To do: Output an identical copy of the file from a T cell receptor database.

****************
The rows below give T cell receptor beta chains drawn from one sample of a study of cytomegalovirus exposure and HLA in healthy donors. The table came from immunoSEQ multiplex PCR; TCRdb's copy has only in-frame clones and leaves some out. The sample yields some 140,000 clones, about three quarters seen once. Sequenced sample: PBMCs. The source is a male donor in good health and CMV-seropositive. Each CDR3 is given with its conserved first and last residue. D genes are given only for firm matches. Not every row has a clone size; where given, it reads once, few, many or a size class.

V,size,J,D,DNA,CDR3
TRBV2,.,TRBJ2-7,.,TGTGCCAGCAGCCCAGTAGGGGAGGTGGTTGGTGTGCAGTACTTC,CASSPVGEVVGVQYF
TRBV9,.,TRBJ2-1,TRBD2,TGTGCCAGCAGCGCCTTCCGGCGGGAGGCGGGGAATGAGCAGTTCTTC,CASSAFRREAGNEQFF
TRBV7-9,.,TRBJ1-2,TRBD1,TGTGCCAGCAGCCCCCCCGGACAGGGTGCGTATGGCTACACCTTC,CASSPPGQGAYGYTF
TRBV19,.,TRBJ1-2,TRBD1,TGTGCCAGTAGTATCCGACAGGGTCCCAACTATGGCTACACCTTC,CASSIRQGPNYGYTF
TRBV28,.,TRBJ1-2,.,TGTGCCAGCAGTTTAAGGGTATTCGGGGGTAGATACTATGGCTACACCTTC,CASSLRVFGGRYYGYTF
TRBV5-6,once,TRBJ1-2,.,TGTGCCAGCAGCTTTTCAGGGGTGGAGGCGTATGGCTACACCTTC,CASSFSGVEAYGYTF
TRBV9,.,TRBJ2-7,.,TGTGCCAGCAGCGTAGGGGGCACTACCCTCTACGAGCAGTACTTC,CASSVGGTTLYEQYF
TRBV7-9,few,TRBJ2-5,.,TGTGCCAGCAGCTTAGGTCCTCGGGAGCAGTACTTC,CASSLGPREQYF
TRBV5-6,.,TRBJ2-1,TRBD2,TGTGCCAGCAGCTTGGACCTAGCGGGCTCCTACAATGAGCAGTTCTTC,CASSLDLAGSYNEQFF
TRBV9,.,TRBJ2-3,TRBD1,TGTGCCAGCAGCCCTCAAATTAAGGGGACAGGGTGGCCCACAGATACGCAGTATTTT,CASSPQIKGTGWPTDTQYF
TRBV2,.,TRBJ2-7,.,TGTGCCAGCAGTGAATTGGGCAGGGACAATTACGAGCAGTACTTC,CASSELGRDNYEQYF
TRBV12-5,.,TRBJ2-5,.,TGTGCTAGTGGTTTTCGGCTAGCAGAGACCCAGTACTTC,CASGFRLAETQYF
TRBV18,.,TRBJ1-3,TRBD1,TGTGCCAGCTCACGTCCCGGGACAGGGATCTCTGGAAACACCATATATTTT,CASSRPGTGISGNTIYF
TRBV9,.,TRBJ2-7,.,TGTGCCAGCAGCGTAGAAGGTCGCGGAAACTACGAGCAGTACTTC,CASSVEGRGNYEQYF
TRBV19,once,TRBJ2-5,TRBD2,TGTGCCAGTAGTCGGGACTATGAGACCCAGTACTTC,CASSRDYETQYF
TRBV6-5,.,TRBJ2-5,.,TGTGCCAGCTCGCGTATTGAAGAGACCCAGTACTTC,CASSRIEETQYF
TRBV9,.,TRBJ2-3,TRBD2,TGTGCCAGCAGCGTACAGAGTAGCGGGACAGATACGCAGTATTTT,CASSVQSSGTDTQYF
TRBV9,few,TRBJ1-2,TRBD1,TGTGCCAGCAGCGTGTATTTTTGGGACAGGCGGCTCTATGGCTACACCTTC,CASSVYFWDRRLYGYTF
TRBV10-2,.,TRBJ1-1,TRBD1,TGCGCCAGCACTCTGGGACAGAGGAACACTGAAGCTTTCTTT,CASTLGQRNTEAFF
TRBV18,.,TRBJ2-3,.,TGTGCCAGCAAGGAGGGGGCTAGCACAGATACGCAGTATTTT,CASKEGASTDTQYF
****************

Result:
The rows below give T cell receptor beta chains drawn from one sample of a study of cytomegalovirus exposure and HLA in healthy donors. The table came from immunoSEQ multiplex PCR; TCRdb's copy has only in-frame clones and leaves some out. The sample yields some 140,000 clones, about three quarters seen once. Sequenced sample: PBMCs. The source is a male donor in good health and CMV-seropositive. Each CDR3 is given with its conserved first and last residue. D genes are given only for firm matches. Not every row has a clone size; where given, it reads once, few, many or a size class.

V,size,J,D,DNA,CDR3
TRBV2,.,TRBJ2-7,.,TGTGCCAGCAGCCCAGTAGGGGAGGTGGTTGGTGTGCAGTACTTC,CASSPVGEVVGVQYF
TRBV9,.,TRBJ2-1,TRBD2,TGTGCCAGCAGCGCCTTCCGGCGGGAGGCGGGGAATGAGCAGTTCTTC,CASSAFRREAGNEQFF
TRBV7-9,.,TRBJ1-2,TRBD1,TGTGCCAGCAGCCCCCCCGGACAGGGTGCGTATGGCTACACCTTC,CASSPPGQGAYGYTF
TRBV19,.,TRBJ1-2,TRBD1,TGTGCCAGTAGTATCCGACAGGGTCCCAACTATGGCTACACCTTC,CASSIRQGPNYGYTF
TRBV28,.,TRBJ1-2,.,TGTGCCAGCAGTTTAAGGGTATTCGGGGGTAGATACTATGGCTACACCTTC,CASSLRVFGGRYYGYTF
TRBV5-6,once,TRBJ1-2,.,TGTGCCAGCAGCTTTTCAGGGGTGGAGGCGTATGGCTACACCTTC,CASSFSGVEAYGYTF
TRBV9,.,TRBJ2-7,.,TGTGCCAGCAGCGTAGGGGGCACTACCCTCTACGAGCAGTACTTC,CASSVGGTTLYEQYF
TRBV7-9,few,TRBJ2-5,.,TGTGCCAGCAGCTTAGGTCCTCGGGAGCAGTACTTC,CASSLGPREQYF
TRBV5-6,.,TRBJ2-1,TRBD2,TGTGCCAGCAGCTTGGACCTAGCGGGCTCCTACAATGAGCAGTTCTTC,CASSLDLAGSYNEQFF
TRBV9,.,TRBJ2-3,TRBD1,TGTGCCAGCAGCCCTCAAATTAAGGGGACAGGGTGGCCCACAGATACGCAGTATTTT,CASSPQIKGTGWPTDTQYF
TRBV2,.,TRBJ2-7,.,TGTGCCAGCAGTGAATTGGGCAGGGACAATTACGAGCAGTACTTC,CASSELGRDNYEQYF
TRBV12-5,.,TRBJ2-5,.,TGTGCTAGTGGTTTTCGGCTAGCAGAGACCCAGTACTTC,CASGFRLAETQYF
TRBV18,.,TRBJ1-3,TRBD1,TGTGCCAGCTCACGTCCCGGGACAGGGATCTCTGGAAACACCATATATTTT,CASSRPGTGISGNTIYF
TRBV9,.,TRBJ2-7,.,TGTGCCAGCAGCGTAGAAGGTCGCGGAAACTACGAGCAGTACTTC,CASSVEGRGNYEQYF
TRBV19,once,TRBJ2-5,TRBD2,TGTGCCAGTAGTCGGGACTATGAGACCCAGTACTTC,CASSRDYETQYF
TRBV6-5,.,TRBJ2-5,.,TGTGCCAGCTCGCGTATTGAAGAGACCCAGTACTTC,CASSRIEETQYF
TRBV9,.,TRBJ2-3,TRBD2,TGTGCCAGCAGCGTACAGAGTAGCGGGACAGATACGCAGTATTTT,CASSVQSSGTDTQYF
TRBV9,few,TRBJ1-2,TRBD1,TGTGCCAGCAGCGTGTATTTTTGGGACAGGCGGCTCTATGGCTACACCTTC,CASSVYFWDRRLYGYTF
TRBV10-2,.,TRBJ1-1,TRBD1,TGCGCCAGCACTCTGGGACAGAGGAACACTGAAGCTTTCTTT,CASTLGQRNTEAFF
TRBV18,.,TRBJ2-3,.,TGTGCCAGCAAGGAGGGGGCTAGCACAGATACGCAGTATTTT,CASKEGASTDTQYF